Here’s a puzzle. Is there a hidden box of insights that would help me write Court Room scenes for a movie (or novel)?
At the moment I have them written as scenes where the prosecution and defence are given a series of monologues to set up their respective claims. These monologues have a series of character or plot related interjections by the judge and the opposing lawyer/solicitor.
I got to thinking about what I had written so far and the following questions came to mind.
Is there any value in just copying the form and structure from other books or movies? What sources would be best? Is there a material difference between American and English (British/Australian) systems?
Does the writer rely on the skill of the actors to be compelling, or do you hope the editor and the director can film it so reactions and cutaways will punctuate the monologues, or do you write a lot of interjections? If you use interjections does that increase the drama? Is the evidence being adequately revealed?
Not enough exposition - that is what a courtroom scene really is about? Too much? Too much dialogue? Not enough written reactions? Too many? Is the writer telling the director how to block the drama? Is there drama? What is at stake as the defence and prosecution reveal their positions and mask their hidden agendas? How does the other side react? Is there enough material from the character development in the story so far so that a mere glance or raised eyebrow could suffice instead of dialogue? So on and so on.
So many questions are raised.
You get the drift. Any ideas?
If you haven’t already, watch the show “Law and Order,” for American courtroom scenes, at least.
As for dialog, that’s what courtroom scenes rely on, if you ask me. There’s not a whole lot of action - just a whole lot of talking.
Oops, double post, sorry.
Actually I’m just trying to bump my post count, for reasons unknown…
Massive differences, both in applicable laws and procedure of the courts and justice system in general.
Not wanting to sound glib, but if you’re unaware that these huge differences exist, and you’re trying to be realistic, I strongly suggest you heavily research the British system before attempting to write it. Transplanting US court procedure into an English court would be a blunder similar to writing an American lawyer wearing robe and wig.
If you want to ease into that research (of the British system), perhaps the most entertaining way would be to watch old episodes of “Rumpole of the Bailey.” John Mortimer, who created the character and the series, was highly successful as barrister and as dramatist. He knows how the system works, and watching Leo McKern (as Rumpole) is one of the few defensible reasons for watching TV at all.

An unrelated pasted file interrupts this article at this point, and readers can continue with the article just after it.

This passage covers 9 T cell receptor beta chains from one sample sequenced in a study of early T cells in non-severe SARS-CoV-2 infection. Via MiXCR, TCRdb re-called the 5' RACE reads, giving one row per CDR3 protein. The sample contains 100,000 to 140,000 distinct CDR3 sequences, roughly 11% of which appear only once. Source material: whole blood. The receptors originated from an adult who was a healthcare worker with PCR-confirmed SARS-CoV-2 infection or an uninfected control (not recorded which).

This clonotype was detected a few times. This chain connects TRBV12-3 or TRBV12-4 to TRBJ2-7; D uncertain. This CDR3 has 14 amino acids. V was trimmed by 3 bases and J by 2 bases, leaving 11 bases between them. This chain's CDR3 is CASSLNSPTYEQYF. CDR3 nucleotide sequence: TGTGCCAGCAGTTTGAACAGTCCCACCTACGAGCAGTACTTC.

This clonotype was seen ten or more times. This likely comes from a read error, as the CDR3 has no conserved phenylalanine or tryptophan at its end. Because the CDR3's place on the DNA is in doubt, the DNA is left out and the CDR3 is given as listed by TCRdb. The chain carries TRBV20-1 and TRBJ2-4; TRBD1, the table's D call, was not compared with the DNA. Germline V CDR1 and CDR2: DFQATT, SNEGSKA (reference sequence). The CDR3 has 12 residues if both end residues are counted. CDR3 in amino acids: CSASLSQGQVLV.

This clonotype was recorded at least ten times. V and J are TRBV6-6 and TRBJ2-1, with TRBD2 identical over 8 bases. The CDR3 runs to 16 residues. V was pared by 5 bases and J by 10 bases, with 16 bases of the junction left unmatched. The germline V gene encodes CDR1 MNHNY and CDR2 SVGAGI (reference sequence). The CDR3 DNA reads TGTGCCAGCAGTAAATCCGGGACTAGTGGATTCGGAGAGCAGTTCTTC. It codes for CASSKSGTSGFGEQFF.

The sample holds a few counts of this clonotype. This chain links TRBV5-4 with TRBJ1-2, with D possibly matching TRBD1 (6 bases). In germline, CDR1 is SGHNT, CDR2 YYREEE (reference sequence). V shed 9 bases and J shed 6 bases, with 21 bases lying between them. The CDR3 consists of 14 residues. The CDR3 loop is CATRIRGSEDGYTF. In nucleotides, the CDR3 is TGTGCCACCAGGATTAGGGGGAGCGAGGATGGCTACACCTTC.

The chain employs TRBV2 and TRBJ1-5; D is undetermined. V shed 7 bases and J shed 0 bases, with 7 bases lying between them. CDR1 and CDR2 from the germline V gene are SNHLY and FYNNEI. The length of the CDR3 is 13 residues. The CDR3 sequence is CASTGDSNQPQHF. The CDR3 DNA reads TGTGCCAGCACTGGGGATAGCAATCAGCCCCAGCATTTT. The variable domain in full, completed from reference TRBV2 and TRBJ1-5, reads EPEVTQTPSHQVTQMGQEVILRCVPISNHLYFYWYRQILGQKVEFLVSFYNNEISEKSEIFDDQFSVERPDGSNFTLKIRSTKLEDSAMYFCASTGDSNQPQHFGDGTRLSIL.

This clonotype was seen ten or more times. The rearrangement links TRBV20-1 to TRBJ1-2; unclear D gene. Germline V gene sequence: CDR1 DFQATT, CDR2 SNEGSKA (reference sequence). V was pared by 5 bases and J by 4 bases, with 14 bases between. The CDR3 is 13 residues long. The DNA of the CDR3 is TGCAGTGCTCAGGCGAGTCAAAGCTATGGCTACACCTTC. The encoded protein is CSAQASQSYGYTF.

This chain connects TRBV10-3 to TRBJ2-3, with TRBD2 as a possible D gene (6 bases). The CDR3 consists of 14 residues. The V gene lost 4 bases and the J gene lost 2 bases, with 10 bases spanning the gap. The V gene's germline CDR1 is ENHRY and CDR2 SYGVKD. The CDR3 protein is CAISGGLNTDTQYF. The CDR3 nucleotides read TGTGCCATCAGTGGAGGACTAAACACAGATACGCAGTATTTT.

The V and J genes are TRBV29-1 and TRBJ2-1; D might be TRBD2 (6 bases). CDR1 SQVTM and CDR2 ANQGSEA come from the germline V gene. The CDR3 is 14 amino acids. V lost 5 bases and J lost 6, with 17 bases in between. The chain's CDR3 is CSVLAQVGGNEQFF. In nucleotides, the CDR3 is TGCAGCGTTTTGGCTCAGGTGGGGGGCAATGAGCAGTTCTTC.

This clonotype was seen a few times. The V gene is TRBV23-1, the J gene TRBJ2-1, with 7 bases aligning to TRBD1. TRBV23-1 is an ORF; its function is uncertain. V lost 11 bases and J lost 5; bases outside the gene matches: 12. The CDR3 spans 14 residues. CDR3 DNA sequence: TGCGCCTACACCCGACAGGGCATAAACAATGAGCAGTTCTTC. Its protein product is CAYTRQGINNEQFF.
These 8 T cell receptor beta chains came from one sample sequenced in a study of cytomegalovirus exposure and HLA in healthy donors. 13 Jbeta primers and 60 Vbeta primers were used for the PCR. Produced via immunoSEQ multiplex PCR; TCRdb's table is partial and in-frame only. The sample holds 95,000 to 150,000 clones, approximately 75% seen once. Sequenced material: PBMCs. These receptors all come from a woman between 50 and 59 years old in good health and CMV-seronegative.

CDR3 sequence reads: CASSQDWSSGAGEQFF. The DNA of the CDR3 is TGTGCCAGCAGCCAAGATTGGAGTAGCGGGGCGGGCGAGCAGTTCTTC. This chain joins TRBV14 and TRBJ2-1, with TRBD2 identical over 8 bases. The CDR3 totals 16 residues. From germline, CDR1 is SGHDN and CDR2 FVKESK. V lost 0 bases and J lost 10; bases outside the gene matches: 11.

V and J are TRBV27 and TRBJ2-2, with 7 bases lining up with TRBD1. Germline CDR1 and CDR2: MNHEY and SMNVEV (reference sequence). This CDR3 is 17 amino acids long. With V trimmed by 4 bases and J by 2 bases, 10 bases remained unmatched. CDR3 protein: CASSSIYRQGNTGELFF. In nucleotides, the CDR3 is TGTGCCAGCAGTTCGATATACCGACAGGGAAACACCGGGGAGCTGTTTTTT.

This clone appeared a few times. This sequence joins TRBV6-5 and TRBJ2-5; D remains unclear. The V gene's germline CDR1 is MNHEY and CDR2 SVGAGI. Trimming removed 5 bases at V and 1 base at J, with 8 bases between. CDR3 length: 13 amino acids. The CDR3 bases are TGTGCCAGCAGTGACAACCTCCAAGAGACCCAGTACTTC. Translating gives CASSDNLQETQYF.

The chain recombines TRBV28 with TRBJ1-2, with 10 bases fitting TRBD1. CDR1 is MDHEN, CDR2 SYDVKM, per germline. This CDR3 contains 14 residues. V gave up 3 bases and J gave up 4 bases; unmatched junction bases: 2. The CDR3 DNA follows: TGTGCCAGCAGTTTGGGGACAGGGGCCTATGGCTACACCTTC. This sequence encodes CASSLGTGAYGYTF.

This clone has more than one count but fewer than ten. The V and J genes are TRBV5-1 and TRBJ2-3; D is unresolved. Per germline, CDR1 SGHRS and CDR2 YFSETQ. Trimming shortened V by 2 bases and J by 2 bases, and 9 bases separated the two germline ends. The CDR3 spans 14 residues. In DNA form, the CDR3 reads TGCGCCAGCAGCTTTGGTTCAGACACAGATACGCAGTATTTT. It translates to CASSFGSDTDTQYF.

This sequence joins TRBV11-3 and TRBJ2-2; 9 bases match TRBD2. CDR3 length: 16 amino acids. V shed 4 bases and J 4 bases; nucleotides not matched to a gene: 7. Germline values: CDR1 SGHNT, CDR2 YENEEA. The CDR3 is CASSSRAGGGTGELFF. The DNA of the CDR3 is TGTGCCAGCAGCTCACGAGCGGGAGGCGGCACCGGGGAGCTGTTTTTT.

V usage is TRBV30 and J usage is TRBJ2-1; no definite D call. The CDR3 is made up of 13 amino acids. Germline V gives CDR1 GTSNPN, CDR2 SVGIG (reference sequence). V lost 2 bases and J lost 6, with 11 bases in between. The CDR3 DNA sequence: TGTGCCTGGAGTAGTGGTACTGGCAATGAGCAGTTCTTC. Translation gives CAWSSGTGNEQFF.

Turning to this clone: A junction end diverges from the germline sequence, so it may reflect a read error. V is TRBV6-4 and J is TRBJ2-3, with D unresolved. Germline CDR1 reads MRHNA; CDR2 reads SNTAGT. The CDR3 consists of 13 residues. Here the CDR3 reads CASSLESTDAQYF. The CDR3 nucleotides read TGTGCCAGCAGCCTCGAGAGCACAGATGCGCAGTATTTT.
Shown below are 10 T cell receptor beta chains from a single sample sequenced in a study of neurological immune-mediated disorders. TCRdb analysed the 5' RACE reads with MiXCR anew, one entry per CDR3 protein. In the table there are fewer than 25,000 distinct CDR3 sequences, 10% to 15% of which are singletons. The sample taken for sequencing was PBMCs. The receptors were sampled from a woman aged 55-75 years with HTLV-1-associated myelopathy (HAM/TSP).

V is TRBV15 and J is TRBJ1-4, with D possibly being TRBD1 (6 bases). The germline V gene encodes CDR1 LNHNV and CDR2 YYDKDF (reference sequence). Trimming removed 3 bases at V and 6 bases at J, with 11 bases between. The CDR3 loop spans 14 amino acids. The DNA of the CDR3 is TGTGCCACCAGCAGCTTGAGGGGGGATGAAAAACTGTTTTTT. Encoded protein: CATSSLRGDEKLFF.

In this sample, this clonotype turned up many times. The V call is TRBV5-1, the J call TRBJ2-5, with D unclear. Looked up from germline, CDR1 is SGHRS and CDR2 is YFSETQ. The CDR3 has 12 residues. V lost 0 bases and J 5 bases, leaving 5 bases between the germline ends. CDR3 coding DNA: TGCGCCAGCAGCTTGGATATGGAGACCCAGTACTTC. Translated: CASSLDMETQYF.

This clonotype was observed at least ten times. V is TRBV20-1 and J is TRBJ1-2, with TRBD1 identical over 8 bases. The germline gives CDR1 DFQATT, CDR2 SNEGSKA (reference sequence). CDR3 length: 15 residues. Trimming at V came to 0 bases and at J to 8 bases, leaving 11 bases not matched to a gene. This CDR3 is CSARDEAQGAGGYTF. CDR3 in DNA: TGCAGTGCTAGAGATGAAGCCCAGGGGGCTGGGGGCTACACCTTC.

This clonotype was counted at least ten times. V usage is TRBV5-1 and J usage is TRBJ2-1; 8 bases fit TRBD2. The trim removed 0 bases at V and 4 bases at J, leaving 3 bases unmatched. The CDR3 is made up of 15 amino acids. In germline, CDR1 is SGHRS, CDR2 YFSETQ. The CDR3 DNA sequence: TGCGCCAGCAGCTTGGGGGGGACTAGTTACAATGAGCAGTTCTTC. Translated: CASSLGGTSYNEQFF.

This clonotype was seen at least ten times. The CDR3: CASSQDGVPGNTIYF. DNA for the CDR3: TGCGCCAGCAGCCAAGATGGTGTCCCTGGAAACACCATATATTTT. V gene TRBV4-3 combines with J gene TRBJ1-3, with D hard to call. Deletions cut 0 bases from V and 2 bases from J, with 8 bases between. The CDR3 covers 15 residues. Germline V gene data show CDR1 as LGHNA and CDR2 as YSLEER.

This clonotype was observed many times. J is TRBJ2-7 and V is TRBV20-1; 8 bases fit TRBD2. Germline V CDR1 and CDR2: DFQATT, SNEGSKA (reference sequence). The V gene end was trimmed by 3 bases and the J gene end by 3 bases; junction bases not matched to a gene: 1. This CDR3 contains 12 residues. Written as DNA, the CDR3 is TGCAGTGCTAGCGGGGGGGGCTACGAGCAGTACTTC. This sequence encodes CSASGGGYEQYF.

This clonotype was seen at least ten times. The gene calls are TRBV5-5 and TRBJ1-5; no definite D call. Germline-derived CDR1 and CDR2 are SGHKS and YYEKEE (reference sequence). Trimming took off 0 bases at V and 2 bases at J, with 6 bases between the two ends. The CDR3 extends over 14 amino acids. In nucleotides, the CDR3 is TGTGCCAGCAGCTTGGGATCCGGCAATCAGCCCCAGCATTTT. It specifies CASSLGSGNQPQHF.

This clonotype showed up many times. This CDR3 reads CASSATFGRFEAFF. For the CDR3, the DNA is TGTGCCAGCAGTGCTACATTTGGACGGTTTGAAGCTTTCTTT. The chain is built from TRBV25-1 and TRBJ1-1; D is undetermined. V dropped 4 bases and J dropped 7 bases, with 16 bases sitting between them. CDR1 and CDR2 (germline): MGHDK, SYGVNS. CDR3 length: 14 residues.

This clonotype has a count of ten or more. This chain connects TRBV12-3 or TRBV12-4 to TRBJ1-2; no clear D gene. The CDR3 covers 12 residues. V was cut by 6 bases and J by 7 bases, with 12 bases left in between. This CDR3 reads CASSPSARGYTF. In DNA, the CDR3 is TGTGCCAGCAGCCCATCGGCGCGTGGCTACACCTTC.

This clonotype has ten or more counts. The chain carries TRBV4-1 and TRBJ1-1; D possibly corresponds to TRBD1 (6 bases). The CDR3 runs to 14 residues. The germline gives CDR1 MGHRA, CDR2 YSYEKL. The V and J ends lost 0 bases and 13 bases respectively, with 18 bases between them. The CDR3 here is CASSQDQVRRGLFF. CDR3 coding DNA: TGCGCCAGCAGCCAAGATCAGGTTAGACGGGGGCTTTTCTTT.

Ooh, good call. I was trying to think of examples that weren’t over-fictionalised for dramatic purposes (i.e., not bloody DEED) and came up blank. But yes, RUMPOLE is an excellent choice.
Yes of course - Rumpole. Excellent suggestion.
I also had a chance to see Billy Connolly in The Man Who Sued God. Well worth a look.
bbc.co.uk/films/2003/08/01/t … view.shtml
Thanks for these excellent suggestions.
I have some courtroom scenes coming up in my revamped novel, and it seems to me that it’s pretty tough to make them compelling because it is a lot of talking and (in real life, not reel life) there’s a lot of boring procedure to wade through.
However, as dramatists we can avoid all that. The best courtroom scenes, it seems to me, are dramatic reveals after suspense has built up. The point of the Perry Mason courtroom scenes, after all, was for the moment the real perpetrator broke down on the stand and confessed all.
I have come to the conclusion that one problem with courtroom scenes is that all the most important points are muffled by the procedures and imposed politeness. Lives are in the balance, terrible tragedies are described, and yet the whole thing has this bureaucratic glaze that needs to be scraped away for people to “get” it.
The “bureaucratic glaze.” Perfect. That’s exactly the problem with courtroom scenes in real life as well. My Lady of the House occasionally must, in her role as social worker/therapist, take part in such rituals.
She typically meets briefly with lawyers who explain what must be brought out in court, waits in an anteroom for three or four hours, then testifies for an hour – without being allowed to refer to notes – concerning a point not brought up in earlier discussions – about what one of her three dozen clients may have said at a session four months earlier.
The lawyers go home, the judge vanishes into whatever mist s/he arose from, and the client goes to jail/loses custody of the child/is told to come back a month later.